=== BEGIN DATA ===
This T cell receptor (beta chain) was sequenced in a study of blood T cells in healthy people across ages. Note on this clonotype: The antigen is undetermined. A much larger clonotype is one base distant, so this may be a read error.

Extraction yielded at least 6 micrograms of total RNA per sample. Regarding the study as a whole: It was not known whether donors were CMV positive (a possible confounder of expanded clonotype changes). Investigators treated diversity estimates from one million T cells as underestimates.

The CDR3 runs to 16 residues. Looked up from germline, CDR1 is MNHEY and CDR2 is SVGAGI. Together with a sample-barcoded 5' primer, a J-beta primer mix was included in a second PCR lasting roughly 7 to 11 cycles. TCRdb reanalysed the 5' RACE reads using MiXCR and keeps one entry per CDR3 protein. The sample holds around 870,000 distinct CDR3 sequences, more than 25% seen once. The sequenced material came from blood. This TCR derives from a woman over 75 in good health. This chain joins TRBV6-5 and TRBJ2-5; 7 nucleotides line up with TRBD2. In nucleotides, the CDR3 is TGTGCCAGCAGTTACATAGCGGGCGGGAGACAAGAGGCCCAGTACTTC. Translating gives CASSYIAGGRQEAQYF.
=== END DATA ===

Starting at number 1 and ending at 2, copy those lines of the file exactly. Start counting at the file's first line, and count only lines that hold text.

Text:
This T cell receptor (beta chain) was sequenced in a study of blood T cells in healthy people across ages. Note on this clonotype: The antigen is undetermined. A much larger clonotype is one base distant, so this may be a read error.

Extraction yielded at least 6 micrograms of total RNA per sample. Regarding the study as a whole: It was not known whether donors were CMV positive (a possible confounder of expanded clonotype changes). Investigators treated diversity estimates from one million T cells as underestimates.